Late September 2011 came in warm and clear; it would be the prelude for the hottest October I can remember. On a Saturday I moved my things into my new office in Corpus Christi College, Oxford, and into the little bedroom I would use for the next three years when I needed to stay in town. The next morning I awoke in a narrow bed with sun streaming through the window, looking at the notification on my phone that said I had voicemail. I knew what it would be about, and so I waited a little while before I rang back; a last few minutes before there was no doubt that my maternal grandmother had died.
Summer 2018 has been as hot as ever England gets, but this Saturday was a sign of encroaching autumn, with a dampness in the air that reminded me of falling leaves, of shortening days. My husband and I went to Oxford and packed up my office in Corpus – a different office than the one I held in 2011-14, but on the same floor, with a similar view over to Christ Church. Two days later – today – we celebrate our daughter’s third birthday.
Beginnings and endings. There is – in my nature and in my writing – a desire to find symmetries, common threads on which to construct a narrative, and so these hot days of 2011 and 2018, pregnant with possibility and also aching with loss, act as useful mirrors. If I were able to look forward in 2011 and see where I am today, how would I feel? Some disappointment, I think, that the long-hoped-for permanent job has still not manifested. But I would be proud, I think, of the fellowship I held after the lectureship for which I moved to Oxford; prouder still, I hope, of the family I’ve made. Looking back through the years to 2011, sometimes I can’t help wishing I could return and tell myself to do more and better with the time and resources I’ve had; but if science fiction has taught us anything, tugging on one thread of the past can unravel the whole, and I have too much now I would not lose for anything.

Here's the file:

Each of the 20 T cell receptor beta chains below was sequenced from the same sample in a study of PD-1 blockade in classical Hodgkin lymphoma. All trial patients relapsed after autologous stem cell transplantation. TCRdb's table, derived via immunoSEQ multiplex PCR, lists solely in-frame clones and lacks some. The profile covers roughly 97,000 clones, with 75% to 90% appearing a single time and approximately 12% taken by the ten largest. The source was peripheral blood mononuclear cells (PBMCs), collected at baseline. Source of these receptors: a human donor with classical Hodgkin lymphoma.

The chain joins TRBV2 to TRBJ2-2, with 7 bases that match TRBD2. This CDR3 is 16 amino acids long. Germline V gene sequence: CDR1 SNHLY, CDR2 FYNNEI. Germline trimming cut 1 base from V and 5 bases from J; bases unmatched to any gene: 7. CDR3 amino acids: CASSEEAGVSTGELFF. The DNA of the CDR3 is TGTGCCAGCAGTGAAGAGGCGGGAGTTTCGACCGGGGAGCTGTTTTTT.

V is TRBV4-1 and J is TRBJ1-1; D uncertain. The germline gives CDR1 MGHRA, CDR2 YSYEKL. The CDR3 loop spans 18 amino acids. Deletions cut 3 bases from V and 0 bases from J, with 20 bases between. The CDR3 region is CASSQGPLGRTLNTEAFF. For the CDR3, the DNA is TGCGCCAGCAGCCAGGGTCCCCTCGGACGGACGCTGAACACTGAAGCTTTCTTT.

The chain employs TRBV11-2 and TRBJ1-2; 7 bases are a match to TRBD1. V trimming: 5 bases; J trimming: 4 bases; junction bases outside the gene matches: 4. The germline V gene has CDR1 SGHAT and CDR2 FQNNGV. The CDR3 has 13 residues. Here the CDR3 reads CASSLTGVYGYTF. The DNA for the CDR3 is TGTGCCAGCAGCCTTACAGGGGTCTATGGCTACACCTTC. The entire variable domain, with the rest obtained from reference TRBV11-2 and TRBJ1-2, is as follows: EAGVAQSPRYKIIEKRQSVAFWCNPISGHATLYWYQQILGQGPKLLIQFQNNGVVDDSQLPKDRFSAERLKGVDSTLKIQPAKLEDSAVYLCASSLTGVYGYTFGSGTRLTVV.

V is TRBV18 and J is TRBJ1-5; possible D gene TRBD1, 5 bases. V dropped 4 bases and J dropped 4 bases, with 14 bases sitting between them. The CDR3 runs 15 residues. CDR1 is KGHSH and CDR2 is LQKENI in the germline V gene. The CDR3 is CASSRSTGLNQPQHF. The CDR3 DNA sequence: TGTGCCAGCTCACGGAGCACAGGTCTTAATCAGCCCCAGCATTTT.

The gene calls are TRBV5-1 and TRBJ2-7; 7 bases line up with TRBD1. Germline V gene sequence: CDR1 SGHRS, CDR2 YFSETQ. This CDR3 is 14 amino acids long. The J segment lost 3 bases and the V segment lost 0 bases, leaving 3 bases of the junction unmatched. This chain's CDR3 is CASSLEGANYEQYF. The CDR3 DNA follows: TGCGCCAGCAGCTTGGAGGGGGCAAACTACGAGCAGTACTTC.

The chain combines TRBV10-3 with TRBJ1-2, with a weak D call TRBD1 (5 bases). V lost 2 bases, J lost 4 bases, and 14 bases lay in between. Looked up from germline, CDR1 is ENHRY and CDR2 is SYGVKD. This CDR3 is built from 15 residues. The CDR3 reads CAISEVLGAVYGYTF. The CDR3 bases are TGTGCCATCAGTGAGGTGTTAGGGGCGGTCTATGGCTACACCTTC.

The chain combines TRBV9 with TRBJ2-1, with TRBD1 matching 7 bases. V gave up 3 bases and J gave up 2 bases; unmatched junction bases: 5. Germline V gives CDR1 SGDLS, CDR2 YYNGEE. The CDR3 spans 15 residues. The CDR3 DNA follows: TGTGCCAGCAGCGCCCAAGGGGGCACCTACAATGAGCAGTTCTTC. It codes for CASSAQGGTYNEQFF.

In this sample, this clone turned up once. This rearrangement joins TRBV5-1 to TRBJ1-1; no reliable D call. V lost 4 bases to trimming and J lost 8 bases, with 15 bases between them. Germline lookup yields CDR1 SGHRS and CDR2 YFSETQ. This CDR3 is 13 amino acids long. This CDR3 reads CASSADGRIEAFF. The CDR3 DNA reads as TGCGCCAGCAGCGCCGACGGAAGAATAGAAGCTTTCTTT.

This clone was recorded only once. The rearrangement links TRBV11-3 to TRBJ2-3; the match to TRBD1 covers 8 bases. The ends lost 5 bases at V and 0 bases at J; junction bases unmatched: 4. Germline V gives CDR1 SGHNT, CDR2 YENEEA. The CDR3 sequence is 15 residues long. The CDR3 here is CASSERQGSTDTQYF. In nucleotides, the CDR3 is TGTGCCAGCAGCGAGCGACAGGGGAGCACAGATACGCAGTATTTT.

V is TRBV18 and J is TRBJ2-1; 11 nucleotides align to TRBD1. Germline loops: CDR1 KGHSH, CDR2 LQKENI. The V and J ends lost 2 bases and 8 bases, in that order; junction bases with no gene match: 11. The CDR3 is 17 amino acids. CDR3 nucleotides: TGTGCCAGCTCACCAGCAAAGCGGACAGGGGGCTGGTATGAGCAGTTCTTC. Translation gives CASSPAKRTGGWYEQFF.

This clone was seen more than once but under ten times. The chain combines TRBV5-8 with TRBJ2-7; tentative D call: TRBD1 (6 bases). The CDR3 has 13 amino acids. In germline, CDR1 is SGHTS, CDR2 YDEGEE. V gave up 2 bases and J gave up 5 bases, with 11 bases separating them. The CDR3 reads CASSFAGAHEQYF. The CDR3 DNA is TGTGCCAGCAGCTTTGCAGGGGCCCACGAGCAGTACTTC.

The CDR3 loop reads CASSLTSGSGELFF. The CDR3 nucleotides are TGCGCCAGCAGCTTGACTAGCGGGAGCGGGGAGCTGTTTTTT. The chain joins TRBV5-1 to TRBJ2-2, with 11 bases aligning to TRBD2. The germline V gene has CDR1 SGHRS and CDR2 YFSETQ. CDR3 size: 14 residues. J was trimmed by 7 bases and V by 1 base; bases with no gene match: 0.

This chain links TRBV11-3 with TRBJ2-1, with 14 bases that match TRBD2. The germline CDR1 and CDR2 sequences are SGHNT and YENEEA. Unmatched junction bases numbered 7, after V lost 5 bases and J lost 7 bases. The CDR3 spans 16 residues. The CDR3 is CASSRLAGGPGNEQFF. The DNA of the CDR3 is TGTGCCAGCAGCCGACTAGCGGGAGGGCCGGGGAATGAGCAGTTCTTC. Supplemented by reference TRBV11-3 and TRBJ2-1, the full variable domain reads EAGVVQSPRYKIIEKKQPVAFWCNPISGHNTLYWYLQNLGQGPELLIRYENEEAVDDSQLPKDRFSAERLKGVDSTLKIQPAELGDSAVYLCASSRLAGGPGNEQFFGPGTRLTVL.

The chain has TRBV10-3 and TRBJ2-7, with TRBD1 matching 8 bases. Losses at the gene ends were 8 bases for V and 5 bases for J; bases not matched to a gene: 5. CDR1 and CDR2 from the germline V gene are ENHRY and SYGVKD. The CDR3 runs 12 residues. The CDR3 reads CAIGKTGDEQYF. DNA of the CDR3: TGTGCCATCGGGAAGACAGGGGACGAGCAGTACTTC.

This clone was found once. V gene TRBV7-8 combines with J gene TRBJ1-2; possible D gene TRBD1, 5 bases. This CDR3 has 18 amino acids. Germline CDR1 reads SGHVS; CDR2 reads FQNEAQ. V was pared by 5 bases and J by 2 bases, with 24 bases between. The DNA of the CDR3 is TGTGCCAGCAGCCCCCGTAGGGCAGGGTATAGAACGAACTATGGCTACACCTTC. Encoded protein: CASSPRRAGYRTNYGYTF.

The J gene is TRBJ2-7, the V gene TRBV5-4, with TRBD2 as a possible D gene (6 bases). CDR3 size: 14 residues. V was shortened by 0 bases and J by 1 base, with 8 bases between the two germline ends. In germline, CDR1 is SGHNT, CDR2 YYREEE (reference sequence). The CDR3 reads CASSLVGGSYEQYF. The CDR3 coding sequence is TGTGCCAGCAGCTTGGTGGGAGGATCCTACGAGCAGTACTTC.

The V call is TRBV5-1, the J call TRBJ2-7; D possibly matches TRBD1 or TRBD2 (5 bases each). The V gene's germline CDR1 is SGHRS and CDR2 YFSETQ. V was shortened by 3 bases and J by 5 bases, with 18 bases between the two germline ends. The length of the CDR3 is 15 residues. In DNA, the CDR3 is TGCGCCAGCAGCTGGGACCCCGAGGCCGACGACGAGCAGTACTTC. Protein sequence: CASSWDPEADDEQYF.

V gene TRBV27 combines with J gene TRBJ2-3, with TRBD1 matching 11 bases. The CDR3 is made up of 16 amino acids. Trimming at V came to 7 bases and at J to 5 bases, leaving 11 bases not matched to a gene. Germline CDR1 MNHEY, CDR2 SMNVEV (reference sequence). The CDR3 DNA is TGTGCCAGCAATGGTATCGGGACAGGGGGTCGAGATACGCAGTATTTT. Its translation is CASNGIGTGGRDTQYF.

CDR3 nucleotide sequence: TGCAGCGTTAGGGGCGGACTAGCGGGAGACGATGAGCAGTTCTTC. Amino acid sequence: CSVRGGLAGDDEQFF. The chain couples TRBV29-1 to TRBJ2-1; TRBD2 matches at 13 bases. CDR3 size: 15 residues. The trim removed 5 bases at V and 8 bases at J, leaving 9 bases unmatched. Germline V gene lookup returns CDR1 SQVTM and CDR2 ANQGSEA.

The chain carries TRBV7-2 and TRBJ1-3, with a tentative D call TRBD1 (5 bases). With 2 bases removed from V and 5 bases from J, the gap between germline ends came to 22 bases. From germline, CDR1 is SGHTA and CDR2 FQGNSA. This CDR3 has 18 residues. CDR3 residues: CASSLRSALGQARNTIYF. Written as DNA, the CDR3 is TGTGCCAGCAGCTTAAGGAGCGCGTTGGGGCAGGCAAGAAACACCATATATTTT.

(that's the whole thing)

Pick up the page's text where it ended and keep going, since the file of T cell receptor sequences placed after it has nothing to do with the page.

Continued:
The truth is that despite however neatly I construct the story of my own past, that is a narrative that ever hangs upon the present, and can be unknotted, restrung and retold at whichever particular moment demands that I try to understand myself now. Likewise, much of the business of doing history is finding a way of telling a story that gives us ourselves today as well as recouping the past. I think that in the years I have been employed as a historian – teacher, examiner, supervisor, researcher, writer – I have found all kinds of new ways of doing that telling. I still see this as a process of becoming; if the ancient arches of Corpus have given me anything (aside from a very great many good dinners), it has been some security in taking a journey forward in myself as I step back into the past. I am, and always will be, grateful for that. Now: for something new. Hail and farewell.